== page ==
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If I have the following netstat output:

Proto Recv-Q Send-Q Local Address           Foreign Address         State       PID/Program name
tcp        0      0 127.0.0.1:3306          127.0.0.1:21950         ESTABLISHED 2129/mysqld
tcp        0      0 127.0.0.1:38766         127.0.0.1:10033         TIME_WAIT   -

If both ends of the socket are on the local machine, can the server and the client appear in either column?

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No, the local address is always the end of the connection that was opened by the process being described. In this case, the MySQL server process listens on port 3306, so that’s its local address in any established connection. The queues are also specific to the connection direction described.

For an established connection, you should see the symmetric connection elsewhere in netstat or ss’s output.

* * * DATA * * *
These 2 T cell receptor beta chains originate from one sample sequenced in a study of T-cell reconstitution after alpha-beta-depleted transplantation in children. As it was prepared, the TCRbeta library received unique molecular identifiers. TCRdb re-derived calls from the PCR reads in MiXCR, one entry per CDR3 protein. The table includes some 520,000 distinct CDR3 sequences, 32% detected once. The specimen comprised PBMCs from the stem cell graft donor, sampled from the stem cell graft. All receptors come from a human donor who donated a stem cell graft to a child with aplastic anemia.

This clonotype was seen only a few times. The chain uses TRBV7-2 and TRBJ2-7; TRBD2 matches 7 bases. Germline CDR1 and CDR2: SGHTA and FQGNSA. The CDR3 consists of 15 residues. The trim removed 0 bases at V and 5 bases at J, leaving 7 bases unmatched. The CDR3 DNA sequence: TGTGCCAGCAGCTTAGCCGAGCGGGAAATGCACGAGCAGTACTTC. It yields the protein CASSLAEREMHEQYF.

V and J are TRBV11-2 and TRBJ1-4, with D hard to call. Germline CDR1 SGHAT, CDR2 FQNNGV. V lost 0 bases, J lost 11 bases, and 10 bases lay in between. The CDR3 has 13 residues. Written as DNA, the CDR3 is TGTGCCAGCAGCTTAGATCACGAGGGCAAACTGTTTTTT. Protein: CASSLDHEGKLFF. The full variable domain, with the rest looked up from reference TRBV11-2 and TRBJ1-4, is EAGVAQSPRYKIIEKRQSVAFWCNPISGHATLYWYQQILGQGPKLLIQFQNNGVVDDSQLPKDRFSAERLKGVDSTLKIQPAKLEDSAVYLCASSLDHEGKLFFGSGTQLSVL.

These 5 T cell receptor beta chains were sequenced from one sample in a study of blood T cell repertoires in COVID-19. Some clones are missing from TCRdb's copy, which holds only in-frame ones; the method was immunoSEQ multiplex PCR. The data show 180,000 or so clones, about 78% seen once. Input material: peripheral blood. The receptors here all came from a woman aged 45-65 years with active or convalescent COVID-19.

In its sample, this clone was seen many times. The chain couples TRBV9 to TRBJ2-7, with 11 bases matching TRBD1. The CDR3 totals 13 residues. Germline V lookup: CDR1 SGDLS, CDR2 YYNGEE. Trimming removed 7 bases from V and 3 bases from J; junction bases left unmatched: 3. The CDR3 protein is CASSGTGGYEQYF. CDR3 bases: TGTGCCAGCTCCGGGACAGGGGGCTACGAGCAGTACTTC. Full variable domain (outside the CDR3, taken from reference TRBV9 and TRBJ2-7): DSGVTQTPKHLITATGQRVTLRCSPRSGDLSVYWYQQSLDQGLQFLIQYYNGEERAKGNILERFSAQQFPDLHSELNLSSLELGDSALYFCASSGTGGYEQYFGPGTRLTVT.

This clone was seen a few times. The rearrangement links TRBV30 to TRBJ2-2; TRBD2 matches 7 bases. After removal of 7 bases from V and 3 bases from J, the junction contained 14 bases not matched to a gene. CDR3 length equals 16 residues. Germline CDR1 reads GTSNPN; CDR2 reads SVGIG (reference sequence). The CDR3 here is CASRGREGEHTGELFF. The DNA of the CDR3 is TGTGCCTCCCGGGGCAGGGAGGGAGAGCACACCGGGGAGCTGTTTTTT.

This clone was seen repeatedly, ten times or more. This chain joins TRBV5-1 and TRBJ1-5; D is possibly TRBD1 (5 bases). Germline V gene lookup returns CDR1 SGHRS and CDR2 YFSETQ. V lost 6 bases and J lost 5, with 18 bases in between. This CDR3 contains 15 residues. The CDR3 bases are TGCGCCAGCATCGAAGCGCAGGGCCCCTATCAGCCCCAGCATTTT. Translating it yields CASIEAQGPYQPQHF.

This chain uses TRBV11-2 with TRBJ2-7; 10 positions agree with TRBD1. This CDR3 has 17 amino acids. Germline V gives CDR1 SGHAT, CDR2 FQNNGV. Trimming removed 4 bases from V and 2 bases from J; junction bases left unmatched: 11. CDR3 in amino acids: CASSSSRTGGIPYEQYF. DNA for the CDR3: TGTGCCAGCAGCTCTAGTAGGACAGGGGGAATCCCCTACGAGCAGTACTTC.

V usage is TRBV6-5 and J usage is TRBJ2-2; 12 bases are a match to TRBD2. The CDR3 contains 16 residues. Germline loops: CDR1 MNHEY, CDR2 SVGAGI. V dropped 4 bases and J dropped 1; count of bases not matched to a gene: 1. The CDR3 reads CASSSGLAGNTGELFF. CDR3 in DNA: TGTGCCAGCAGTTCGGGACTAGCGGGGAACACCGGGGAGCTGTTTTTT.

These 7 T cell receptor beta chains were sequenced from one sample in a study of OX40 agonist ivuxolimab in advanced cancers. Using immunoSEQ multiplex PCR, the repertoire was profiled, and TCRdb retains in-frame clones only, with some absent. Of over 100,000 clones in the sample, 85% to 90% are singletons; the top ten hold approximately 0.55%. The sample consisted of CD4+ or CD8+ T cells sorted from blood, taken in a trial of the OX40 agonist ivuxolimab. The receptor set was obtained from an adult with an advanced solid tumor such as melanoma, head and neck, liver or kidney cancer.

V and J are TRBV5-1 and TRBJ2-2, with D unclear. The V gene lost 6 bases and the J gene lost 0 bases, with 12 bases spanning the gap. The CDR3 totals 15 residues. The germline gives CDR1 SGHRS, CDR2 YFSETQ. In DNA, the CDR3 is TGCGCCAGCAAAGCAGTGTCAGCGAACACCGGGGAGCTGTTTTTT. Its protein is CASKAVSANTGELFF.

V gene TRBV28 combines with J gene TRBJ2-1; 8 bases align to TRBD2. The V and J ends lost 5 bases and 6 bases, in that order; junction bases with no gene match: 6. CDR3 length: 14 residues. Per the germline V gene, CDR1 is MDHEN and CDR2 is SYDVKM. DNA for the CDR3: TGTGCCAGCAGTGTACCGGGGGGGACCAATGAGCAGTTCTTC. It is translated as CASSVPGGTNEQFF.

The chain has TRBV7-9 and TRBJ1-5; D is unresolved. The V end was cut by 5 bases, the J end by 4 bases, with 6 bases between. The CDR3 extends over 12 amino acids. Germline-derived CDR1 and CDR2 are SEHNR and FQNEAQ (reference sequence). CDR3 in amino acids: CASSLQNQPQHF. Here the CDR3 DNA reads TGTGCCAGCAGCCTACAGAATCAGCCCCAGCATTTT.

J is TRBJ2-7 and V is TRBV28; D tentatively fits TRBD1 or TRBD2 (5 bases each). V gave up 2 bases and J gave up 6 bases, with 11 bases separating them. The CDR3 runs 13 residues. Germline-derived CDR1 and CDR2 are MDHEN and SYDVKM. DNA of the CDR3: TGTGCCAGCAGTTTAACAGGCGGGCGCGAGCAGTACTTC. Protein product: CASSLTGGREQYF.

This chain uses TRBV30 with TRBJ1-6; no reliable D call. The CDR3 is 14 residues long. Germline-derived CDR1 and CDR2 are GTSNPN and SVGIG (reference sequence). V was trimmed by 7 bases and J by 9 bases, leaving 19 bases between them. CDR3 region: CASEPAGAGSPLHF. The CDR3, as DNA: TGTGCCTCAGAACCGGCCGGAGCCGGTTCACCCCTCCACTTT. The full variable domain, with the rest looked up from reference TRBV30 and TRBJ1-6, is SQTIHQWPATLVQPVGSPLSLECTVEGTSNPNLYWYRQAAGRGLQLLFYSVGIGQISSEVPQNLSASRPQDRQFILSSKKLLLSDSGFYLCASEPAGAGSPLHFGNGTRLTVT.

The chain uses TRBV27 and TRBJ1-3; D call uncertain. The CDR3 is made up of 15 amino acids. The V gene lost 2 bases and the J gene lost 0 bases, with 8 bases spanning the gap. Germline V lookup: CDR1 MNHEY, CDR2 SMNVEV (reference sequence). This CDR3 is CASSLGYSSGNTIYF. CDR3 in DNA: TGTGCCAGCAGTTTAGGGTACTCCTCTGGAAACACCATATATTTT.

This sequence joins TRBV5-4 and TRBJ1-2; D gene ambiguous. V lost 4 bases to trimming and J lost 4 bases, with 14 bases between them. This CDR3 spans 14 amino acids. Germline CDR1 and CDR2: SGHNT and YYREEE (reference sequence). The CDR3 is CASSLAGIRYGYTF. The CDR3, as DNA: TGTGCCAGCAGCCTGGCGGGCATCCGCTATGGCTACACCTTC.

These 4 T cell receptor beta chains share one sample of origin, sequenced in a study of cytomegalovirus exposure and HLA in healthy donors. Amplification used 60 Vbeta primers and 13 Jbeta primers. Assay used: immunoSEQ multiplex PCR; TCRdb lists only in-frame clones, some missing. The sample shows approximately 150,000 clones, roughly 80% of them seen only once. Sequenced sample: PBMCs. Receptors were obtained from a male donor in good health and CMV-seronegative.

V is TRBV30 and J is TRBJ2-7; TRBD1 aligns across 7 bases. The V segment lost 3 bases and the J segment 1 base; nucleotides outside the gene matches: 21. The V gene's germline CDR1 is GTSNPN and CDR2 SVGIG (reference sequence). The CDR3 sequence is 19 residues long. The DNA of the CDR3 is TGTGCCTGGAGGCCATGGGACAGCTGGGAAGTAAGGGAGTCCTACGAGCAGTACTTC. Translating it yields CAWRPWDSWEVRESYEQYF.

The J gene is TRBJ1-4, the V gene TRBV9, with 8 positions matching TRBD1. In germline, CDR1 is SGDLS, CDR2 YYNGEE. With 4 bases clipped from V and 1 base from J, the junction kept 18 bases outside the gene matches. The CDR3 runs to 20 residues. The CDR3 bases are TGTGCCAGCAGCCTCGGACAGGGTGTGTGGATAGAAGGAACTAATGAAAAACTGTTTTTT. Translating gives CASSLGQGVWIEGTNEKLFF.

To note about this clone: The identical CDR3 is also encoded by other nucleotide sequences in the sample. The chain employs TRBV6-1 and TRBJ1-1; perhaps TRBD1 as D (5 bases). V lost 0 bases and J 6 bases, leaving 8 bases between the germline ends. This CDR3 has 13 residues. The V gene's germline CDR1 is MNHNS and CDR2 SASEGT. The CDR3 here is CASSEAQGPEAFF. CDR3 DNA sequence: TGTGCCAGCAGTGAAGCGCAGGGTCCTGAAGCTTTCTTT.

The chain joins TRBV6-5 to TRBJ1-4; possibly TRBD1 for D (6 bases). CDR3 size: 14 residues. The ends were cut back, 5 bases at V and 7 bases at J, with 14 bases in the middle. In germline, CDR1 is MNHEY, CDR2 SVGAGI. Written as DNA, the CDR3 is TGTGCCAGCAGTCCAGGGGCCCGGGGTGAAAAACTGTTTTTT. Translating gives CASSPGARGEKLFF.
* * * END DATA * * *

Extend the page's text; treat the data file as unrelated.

TIME_WAIT connections are a special case. TIME_WAIT is used to ensure a new connection doesn’t receive stray packets; only the end of the connection which initiates its termination ever reaches that state (because the other end knows that its correspondent won’t send anything more). The connection is preserved by the operating system, so it’s no longer associated with a process; the local address is the end which closed the connection.

  • Thanks. What if the socket is in the TIME_WAIT state, like in my edit? Does that mean the information about who opened the connection is lost? – Mihai Mar 9 '18 at 16:18

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